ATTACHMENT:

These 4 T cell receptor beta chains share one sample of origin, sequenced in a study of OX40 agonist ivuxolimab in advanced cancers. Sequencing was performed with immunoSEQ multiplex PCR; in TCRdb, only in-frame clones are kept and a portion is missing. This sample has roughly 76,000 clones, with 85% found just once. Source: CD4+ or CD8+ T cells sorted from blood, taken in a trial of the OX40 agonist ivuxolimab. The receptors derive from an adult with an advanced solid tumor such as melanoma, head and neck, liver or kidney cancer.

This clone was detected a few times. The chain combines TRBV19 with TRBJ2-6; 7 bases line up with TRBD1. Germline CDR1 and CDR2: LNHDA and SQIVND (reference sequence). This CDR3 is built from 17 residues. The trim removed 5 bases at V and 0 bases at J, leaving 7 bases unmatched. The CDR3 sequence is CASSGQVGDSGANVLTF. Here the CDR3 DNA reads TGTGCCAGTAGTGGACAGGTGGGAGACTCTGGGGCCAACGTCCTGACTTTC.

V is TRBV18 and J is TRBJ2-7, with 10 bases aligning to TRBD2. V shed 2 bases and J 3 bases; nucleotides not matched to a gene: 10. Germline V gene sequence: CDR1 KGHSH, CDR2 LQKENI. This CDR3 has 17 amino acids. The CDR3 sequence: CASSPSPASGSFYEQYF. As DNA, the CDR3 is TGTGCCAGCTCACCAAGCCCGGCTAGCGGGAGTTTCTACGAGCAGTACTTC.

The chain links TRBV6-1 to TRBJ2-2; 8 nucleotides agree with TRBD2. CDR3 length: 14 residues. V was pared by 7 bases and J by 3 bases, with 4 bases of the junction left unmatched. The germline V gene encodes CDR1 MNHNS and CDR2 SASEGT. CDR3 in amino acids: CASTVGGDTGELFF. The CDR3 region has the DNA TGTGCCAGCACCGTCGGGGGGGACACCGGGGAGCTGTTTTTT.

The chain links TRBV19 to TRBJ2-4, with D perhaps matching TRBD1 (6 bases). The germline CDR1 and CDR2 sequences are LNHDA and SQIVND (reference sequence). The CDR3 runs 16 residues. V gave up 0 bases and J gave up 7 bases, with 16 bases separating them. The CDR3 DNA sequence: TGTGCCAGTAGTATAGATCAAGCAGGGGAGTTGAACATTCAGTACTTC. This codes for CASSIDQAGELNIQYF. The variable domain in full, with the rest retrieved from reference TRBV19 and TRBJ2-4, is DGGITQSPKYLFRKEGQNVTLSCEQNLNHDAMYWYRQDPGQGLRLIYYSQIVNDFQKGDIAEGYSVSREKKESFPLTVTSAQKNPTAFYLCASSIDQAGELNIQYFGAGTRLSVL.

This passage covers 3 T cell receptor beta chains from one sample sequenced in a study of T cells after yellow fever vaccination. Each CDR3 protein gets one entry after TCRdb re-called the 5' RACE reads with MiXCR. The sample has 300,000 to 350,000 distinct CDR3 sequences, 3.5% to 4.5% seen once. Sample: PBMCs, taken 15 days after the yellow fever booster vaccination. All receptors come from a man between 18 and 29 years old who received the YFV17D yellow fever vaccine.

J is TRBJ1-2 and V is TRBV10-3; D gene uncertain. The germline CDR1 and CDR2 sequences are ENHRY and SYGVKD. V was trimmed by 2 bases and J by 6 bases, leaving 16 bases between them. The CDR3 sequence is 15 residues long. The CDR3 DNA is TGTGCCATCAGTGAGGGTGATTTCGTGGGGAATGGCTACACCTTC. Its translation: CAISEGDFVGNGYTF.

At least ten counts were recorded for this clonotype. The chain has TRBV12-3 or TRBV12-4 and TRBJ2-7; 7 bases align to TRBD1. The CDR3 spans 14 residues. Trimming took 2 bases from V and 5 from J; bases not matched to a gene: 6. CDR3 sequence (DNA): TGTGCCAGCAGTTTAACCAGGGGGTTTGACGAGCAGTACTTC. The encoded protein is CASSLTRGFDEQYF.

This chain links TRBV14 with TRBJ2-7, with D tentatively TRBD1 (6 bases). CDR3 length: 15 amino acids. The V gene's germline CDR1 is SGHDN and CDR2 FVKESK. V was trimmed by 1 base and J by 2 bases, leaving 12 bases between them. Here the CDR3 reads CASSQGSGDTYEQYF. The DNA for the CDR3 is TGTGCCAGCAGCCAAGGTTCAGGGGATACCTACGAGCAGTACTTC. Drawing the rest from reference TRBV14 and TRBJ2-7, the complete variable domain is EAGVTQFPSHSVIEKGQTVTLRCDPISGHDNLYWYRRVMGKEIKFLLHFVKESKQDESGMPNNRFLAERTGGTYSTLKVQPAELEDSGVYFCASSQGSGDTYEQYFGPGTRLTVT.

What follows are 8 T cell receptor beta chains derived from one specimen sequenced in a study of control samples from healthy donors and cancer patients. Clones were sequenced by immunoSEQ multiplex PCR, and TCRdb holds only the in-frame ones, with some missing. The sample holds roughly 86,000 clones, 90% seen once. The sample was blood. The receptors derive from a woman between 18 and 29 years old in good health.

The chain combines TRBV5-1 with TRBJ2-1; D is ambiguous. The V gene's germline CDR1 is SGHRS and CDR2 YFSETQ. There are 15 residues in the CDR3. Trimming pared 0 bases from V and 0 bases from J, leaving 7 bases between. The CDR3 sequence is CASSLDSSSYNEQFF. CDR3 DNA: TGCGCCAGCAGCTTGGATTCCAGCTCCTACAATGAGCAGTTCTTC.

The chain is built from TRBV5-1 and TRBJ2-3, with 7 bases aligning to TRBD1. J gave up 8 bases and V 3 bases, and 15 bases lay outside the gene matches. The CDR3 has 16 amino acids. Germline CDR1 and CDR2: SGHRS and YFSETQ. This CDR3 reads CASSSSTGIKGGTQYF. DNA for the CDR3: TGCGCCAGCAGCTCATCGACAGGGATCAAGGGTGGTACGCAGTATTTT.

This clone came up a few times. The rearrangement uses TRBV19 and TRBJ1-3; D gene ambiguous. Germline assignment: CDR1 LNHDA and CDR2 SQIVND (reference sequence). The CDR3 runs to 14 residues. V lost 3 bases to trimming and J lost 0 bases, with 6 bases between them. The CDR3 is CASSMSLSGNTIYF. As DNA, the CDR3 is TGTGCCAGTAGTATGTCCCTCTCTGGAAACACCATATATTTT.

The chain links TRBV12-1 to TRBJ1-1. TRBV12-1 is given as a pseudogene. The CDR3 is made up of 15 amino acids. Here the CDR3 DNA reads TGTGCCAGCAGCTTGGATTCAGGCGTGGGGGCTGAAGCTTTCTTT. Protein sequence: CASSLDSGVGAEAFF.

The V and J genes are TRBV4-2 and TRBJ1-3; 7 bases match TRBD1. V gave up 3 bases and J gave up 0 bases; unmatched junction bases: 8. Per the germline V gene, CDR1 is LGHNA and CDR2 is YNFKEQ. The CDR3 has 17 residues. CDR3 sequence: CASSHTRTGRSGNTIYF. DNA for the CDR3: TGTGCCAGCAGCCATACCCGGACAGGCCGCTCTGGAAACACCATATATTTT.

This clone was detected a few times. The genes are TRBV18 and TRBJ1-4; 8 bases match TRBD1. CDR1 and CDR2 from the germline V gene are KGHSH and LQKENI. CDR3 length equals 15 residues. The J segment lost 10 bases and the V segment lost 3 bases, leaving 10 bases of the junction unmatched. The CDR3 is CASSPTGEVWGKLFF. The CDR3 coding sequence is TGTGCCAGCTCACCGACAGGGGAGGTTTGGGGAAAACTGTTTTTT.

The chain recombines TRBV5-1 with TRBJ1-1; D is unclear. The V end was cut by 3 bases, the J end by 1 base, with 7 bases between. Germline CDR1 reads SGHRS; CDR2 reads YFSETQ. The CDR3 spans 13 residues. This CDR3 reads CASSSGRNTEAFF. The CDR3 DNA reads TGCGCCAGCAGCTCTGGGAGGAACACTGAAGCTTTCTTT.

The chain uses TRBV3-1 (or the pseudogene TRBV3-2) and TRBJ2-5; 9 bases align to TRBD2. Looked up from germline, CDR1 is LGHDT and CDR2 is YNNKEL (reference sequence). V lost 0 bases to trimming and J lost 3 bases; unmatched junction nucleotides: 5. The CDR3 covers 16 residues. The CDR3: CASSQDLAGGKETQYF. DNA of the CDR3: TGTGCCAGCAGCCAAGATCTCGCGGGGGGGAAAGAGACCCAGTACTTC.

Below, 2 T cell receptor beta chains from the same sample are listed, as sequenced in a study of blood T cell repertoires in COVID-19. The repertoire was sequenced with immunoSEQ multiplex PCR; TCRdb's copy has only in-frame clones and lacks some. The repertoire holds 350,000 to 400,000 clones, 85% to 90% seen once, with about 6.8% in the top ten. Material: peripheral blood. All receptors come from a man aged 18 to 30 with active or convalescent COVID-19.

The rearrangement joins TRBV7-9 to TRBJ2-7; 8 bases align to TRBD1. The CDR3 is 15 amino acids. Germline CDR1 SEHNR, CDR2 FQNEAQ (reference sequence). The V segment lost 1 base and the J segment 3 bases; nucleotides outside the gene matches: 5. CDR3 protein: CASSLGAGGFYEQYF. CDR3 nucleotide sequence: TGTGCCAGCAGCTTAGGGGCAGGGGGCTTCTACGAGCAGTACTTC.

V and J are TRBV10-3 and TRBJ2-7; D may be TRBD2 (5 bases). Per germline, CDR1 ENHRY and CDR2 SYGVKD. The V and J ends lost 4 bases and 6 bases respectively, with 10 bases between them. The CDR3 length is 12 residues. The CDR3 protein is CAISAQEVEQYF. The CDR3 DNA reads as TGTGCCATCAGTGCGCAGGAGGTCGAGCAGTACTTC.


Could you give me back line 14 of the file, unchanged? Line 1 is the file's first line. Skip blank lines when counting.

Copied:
The chain links TRBV12-1 to TRBJ1-1. TRBV12-1 is given as a pseudogene. The CDR3 is made up of 15 amino acids. Here the CDR3 DNA reads TGTGCCAGCAGCTTGGATTCAGGCGTGGGGGCTGAAGCTTTCTTT. Protein sequence: CASSLDSGVGAEAFF.